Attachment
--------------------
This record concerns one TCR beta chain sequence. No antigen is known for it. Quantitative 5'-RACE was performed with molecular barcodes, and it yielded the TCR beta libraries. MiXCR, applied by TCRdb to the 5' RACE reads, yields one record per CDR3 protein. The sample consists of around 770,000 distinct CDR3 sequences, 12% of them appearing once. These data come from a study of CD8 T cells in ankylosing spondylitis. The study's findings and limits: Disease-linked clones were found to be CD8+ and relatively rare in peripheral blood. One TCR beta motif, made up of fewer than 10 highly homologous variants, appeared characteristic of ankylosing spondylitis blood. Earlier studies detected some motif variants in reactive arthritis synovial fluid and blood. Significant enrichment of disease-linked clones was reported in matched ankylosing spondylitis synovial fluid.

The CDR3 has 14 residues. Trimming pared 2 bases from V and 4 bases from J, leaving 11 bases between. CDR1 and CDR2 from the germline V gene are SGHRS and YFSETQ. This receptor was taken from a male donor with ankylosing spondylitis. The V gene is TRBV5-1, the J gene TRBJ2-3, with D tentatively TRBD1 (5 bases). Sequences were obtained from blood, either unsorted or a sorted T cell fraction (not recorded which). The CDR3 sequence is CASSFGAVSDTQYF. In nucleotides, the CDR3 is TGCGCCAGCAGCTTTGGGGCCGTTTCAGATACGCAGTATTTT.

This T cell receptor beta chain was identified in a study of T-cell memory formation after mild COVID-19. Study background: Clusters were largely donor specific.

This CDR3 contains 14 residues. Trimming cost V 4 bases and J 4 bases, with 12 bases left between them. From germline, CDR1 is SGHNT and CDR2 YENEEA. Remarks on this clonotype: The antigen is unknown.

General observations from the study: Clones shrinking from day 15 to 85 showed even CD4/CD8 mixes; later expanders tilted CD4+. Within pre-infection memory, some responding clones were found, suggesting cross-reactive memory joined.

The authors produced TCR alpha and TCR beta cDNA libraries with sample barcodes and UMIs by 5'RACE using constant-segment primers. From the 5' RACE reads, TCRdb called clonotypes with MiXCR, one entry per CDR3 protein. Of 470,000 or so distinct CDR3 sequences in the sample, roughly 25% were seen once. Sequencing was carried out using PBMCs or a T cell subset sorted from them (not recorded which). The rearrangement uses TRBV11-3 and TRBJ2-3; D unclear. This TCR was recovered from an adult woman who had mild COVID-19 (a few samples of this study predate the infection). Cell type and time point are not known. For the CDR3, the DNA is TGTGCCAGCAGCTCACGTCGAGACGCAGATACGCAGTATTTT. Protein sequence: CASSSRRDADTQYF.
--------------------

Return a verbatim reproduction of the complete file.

This record concerns one TCR beta chain sequence. No antigen is known for it. Quantitative 5'-RACE was performed with molecular barcodes, and it yielded the TCR beta libraries. MiXCR, applied by TCRdb to the 5' RACE reads, yields one record per CDR3 protein. The sample consists of around 770,000 distinct CDR3 sequences, 12% of them appearing once. These data come from a study of CD8 T cells in ankylosing spondylitis. The study's findings and limits: Disease-linked clones were found to be CD8+ and relatively rare in peripheral blood. One TCR beta motif, made up of fewer than 10 highly homologous variants, appeared characteristic of ankylosing spondylitis blood. Earlier studies detected some motif variants in reactive arthritis synovial fluid and blood. Significant enrichment of disease-linked clones was reported in matched ankylosing spondylitis synovial fluid.

The CDR3 has 14 residues. Trimming pared 2 bases from V and 4 bases from J, leaving 11 bases between. CDR1 and CDR2 from the germline V gene are SGHRS and YFSETQ. This receptor was taken from a male donor with ankylosing spondylitis. The V gene is TRBV5-1, the J gene TRBJ2-3, with D tentatively TRBD1 (5 bases). Sequences were obtained from blood, either unsorted or a sorted T cell fraction (not recorded which). The CDR3 sequence is CASSFGAVSDTQYF. In nucleotides, the CDR3 is TGCGCCAGCAGCTTTGGGGCCGTTTCAGATACGCAGTATTTT.

This T cell receptor beta chain was identified in a study of T-cell memory formation after mild COVID-19. Study background: Clusters were largely donor specific.

This CDR3 contains 14 residues. Trimming cost V 4 bases and J 4 bases, with 12 bases left between them. From germline, CDR1 is SGHNT and CDR2 YENEEA. Remarks on this clonotype: The antigen is unknown.

General observations from the study: Clones shrinking from day 15 to 85 showed even CD4/CD8 mixes; later expanders tilted CD4+. Within pre-infection memory, some responding clones were found, suggesting cross-reactive memory joined.

The authors produced TCR alpha and TCR beta cDNA libraries with sample barcodes and UMIs by 5'RACE using constant-segment primers. From the 5' RACE reads, TCRdb called clonotypes with MiXCR, one entry per CDR3 protein. Of 470,000 or so distinct CDR3 sequences in the sample, roughly 25% were seen once. Sequencing was carried out using PBMCs or a T cell subset sorted from them (not recorded which). The rearrangement uses TRBV11-3 and TRBJ2-3; D unclear. This TCR was recovered from an adult woman who had mild COVID-19 (a few samples of this study predate the infection). Cell type and time point are not known. For the CDR3, the DNA is TGTGCCAGCAGCTCACGTCGAGACGCAGATACGCAGTATTTT. Protein sequence: CASSSRRDADTQYF.